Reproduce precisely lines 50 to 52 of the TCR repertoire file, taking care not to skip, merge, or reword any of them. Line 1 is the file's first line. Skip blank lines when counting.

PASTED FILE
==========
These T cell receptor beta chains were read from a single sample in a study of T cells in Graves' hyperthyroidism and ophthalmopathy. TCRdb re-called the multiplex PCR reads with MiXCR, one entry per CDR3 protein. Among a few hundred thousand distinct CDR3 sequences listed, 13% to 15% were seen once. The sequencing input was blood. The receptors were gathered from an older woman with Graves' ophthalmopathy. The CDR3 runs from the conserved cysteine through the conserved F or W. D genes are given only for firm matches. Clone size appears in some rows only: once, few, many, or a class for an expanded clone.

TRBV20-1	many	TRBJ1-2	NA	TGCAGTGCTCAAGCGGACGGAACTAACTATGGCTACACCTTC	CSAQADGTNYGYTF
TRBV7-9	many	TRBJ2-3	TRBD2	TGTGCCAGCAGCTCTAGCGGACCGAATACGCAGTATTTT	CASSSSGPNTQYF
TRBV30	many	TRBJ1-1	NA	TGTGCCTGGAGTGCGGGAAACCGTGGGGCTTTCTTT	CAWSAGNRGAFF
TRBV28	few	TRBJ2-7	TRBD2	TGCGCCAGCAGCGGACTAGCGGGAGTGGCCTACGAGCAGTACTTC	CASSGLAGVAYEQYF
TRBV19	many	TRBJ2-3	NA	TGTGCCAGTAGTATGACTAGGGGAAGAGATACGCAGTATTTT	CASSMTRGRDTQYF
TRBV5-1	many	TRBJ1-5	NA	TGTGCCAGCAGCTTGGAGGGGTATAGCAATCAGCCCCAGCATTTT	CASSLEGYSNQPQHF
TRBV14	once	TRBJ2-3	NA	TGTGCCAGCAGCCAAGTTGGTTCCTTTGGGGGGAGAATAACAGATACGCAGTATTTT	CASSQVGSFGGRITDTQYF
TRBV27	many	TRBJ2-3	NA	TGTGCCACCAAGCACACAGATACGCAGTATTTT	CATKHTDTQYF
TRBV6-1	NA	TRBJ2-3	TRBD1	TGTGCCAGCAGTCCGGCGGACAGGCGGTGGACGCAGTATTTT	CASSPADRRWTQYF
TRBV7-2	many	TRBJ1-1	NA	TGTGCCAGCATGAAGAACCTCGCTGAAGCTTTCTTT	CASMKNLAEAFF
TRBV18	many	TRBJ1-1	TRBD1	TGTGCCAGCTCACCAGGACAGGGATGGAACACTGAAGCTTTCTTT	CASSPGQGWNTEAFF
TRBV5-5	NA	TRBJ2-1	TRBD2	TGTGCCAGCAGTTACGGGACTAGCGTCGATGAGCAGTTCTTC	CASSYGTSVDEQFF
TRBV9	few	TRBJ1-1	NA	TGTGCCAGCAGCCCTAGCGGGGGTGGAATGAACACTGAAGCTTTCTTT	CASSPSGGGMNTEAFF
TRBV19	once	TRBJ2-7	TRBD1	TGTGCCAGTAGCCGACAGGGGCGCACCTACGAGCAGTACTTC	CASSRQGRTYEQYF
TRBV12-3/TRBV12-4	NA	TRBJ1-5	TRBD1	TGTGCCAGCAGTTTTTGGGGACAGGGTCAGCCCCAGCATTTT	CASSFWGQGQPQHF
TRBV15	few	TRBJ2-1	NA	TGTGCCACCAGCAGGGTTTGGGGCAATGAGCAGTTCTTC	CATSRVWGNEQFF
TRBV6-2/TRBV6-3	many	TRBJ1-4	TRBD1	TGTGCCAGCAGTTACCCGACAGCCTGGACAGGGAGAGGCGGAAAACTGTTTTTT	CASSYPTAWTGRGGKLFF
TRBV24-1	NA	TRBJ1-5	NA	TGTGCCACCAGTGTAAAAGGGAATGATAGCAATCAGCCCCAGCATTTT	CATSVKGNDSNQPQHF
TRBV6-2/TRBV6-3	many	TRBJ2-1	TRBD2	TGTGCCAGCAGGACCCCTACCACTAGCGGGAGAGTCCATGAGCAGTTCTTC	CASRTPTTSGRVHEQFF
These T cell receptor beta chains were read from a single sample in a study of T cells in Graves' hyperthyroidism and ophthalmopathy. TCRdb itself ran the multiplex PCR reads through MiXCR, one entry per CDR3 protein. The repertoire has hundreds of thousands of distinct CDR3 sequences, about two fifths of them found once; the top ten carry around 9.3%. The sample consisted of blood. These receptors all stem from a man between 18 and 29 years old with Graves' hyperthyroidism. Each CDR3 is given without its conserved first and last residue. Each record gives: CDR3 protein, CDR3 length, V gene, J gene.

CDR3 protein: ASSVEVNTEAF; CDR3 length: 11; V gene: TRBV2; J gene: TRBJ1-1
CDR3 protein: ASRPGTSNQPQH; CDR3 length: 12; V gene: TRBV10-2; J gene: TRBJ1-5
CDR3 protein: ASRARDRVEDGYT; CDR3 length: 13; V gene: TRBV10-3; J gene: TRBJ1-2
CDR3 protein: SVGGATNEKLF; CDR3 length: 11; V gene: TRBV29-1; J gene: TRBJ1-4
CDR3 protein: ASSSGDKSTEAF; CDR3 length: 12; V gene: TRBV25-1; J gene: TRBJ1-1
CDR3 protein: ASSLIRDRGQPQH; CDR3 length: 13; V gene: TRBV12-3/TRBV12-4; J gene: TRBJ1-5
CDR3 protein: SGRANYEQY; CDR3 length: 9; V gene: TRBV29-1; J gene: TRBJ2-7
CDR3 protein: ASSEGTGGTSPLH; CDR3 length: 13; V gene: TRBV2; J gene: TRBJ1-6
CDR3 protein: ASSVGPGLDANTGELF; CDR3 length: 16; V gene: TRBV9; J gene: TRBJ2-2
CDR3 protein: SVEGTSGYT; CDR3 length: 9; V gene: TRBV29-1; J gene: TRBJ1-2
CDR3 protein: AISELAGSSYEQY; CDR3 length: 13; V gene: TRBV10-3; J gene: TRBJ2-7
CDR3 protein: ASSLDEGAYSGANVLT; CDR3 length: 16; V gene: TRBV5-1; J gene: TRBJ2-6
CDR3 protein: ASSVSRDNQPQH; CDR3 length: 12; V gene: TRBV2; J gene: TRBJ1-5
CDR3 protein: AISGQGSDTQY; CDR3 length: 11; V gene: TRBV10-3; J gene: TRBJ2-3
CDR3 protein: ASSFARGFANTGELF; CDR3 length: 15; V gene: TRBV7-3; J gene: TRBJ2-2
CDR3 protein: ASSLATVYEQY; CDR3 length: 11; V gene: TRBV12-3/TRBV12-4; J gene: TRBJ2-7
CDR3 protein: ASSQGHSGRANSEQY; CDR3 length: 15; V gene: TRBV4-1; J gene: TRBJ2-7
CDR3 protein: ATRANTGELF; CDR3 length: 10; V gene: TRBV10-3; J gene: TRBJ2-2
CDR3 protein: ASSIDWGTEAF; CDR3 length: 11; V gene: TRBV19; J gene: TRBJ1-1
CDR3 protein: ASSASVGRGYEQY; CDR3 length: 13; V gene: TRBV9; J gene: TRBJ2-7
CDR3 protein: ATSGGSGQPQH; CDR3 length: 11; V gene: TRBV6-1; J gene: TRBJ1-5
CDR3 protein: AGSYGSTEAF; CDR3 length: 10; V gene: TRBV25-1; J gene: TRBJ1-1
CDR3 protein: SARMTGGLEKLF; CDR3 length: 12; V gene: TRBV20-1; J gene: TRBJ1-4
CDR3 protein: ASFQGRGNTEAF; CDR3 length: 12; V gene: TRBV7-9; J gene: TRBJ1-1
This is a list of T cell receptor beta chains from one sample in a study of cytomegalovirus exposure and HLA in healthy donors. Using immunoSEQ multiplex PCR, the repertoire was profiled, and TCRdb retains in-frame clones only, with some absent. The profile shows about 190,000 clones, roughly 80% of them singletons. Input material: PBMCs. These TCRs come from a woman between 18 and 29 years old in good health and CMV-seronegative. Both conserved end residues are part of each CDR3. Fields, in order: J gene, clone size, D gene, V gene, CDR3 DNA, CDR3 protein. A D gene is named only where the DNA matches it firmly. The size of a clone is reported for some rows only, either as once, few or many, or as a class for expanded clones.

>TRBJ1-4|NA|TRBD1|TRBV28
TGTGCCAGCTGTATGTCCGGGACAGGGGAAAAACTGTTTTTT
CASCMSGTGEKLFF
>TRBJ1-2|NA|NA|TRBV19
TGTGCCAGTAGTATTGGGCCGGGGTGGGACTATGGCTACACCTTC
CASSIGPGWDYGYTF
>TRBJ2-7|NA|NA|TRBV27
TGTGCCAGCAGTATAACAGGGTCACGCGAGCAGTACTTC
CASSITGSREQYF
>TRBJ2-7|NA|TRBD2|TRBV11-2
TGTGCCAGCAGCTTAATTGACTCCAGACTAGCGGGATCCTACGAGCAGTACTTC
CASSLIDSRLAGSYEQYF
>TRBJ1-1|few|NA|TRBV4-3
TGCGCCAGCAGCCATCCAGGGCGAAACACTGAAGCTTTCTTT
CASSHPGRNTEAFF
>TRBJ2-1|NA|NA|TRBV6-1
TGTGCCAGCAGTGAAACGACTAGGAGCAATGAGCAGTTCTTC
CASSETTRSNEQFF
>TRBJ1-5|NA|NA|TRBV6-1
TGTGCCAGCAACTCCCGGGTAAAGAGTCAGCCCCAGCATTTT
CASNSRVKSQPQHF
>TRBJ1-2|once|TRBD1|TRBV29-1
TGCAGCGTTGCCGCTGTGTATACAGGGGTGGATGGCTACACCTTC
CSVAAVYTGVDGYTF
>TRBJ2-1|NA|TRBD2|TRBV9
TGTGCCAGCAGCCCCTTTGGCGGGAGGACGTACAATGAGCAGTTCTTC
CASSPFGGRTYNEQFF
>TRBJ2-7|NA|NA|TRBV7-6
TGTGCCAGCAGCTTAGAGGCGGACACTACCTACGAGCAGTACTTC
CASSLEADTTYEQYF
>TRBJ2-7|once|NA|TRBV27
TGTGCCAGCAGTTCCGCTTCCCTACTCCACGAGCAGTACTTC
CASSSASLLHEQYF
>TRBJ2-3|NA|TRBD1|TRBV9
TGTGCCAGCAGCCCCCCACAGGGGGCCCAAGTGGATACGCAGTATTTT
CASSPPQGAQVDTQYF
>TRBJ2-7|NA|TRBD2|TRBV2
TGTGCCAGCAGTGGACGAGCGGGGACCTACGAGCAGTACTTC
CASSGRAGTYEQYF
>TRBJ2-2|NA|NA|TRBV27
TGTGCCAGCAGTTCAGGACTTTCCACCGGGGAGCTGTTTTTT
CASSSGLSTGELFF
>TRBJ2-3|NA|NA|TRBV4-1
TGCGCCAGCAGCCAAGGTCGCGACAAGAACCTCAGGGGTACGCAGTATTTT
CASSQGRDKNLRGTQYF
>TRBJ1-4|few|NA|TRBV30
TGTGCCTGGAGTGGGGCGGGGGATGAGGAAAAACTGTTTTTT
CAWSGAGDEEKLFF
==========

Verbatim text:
>TRBJ1-2|NA|NA|TRBV19
TGTGCCAGTAGTATTGGGCCGGGGTGGGACTATGGCTACACCTTC
CASSIGPGWDYGYTF